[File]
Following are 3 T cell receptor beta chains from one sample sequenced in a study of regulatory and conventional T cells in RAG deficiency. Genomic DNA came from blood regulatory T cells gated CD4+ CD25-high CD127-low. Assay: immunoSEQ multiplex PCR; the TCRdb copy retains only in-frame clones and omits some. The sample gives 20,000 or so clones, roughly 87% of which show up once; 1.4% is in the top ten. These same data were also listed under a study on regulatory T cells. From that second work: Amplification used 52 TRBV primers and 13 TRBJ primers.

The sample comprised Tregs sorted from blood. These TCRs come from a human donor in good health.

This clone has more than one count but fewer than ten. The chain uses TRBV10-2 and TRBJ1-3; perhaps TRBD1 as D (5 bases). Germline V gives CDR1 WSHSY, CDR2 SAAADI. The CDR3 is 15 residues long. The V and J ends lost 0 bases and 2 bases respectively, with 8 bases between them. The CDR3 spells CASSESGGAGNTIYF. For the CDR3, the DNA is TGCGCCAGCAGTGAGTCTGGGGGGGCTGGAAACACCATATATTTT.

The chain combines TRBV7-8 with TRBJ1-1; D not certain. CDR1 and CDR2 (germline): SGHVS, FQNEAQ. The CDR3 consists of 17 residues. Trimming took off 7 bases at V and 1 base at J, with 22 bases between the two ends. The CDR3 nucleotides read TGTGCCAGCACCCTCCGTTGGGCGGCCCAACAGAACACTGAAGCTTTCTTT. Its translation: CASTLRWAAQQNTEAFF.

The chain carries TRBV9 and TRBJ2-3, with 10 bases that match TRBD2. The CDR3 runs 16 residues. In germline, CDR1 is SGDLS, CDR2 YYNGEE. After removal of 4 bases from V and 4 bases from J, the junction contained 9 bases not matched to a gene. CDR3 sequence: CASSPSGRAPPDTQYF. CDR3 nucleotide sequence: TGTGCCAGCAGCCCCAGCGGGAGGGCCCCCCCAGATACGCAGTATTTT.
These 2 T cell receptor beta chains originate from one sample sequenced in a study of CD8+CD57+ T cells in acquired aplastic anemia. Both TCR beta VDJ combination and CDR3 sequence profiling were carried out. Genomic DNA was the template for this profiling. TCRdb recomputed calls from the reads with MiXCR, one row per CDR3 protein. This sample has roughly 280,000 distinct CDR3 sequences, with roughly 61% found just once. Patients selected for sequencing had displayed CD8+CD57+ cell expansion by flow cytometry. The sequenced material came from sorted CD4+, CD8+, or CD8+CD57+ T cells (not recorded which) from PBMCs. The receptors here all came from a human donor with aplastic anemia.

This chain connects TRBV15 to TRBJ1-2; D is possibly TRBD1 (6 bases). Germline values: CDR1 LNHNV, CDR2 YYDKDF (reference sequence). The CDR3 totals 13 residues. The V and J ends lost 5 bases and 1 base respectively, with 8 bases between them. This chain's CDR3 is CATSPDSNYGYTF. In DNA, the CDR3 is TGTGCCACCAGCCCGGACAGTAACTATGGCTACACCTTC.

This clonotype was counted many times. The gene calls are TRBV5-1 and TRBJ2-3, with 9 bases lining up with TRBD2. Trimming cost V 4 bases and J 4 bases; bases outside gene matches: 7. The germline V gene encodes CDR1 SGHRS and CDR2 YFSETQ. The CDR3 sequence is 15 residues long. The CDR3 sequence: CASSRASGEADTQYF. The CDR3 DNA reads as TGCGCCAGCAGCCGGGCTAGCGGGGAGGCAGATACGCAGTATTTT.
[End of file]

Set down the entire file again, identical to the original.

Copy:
Following are 3 T cell receptor beta chains from one sample sequenced in a study of regulatory and conventional T cells in RAG deficiency. Genomic DNA came from blood regulatory T cells gated CD4+ CD25-high CD127-low. Assay: immunoSEQ multiplex PCR; the TCRdb copy retains only in-frame clones and omits some. The sample gives 20,000 or so clones, roughly 87% of which show up once; 1.4% is in the top ten. These same data were also listed under a study on regulatory T cells. From that second work: Amplification used 52 TRBV primers and 13 TRBJ primers.

The sample comprised Tregs sorted from blood. These TCRs come from a human donor in good health.

This clone has more than one count but fewer than ten. The chain uses TRBV10-2 and TRBJ1-3; perhaps TRBD1 as D (5 bases). Germline V gives CDR1 WSHSY, CDR2 SAAADI. The CDR3 is 15 residues long. The V and J ends lost 0 bases and 2 bases respectively, with 8 bases between them. The CDR3 spells CASSESGGAGNTIYF. For the CDR3, the DNA is TGCGCCAGCAGTGAGTCTGGGGGGGCTGGAAACACCATATATTTT.

The chain combines TRBV7-8 with TRBJ1-1; D not certain. CDR1 and CDR2 (germline): SGHVS, FQNEAQ. The CDR3 consists of 17 residues. Trimming took off 7 bases at V and 1 base at J, with 22 bases between the two ends. The CDR3 nucleotides read TGTGCCAGCACCCTCCGTTGGGCGGCCCAACAGAACACTGAAGCTTTCTTT. Its translation: CASTLRWAAQQNTEAFF.

The chain carries TRBV9 and TRBJ2-3, with 10 bases that match TRBD2. The CDR3 runs 16 residues. In germline, CDR1 is SGDLS, CDR2 YYNGEE. After removal of 4 bases from V and 4 bases from J, the junction contained 9 bases not matched to a gene. CDR3 sequence: CASSPSGRAPPDTQYF. CDR3 nucleotide sequence: TGTGCCAGCAGCCCCAGCGGGAGGGCCCCCCCAGATACGCAGTATTTT.
These 2 T cell receptor beta chains originate from one sample sequenced in a study of CD8+CD57+ T cells in acquired aplastic anemia. Both TCR beta VDJ combination and CDR3 sequence profiling were carried out. Genomic DNA was the template for this profiling. TCRdb recomputed calls from the reads with MiXCR, one row per CDR3 protein. This sample has roughly 280,000 distinct CDR3 sequences, with roughly 61% found just once. Patients selected for sequencing had displayed CD8+CD57+ cell expansion by flow cytometry. The sequenced material came from sorted CD4+, CD8+, or CD8+CD57+ T cells (not recorded which) from PBMCs. The receptors here all came from a human donor with aplastic anemia.

This chain connects TRBV15 to TRBJ1-2; D is possibly TRBD1 (6 bases). Germline values: CDR1 LNHNV, CDR2 YYDKDF (reference sequence). The CDR3 totals 13 residues. The V and J ends lost 5 bases and 1 base respectively, with 8 bases between them. This chain's CDR3 is CATSPDSNYGYTF. In DNA, the CDR3 is TGTGCCACCAGCCCGGACAGTAACTATGGCTACACCTTC.

This clonotype was counted many times. The gene calls are TRBV5-1 and TRBJ2-3, with 9 bases lining up with TRBD2. Trimming cost V 4 bases and J 4 bases; bases outside gene matches: 7. The germline V gene encodes CDR1 SGHRS and CDR2 YFSETQ. The CDR3 sequence is 15 residues long. The CDR3 sequence: CASSRASGEADTQYF. The CDR3 DNA reads as TGCGCCAGCAGCCGGGCTAGCGGGGAGGCAGATACGCAGTATTTT.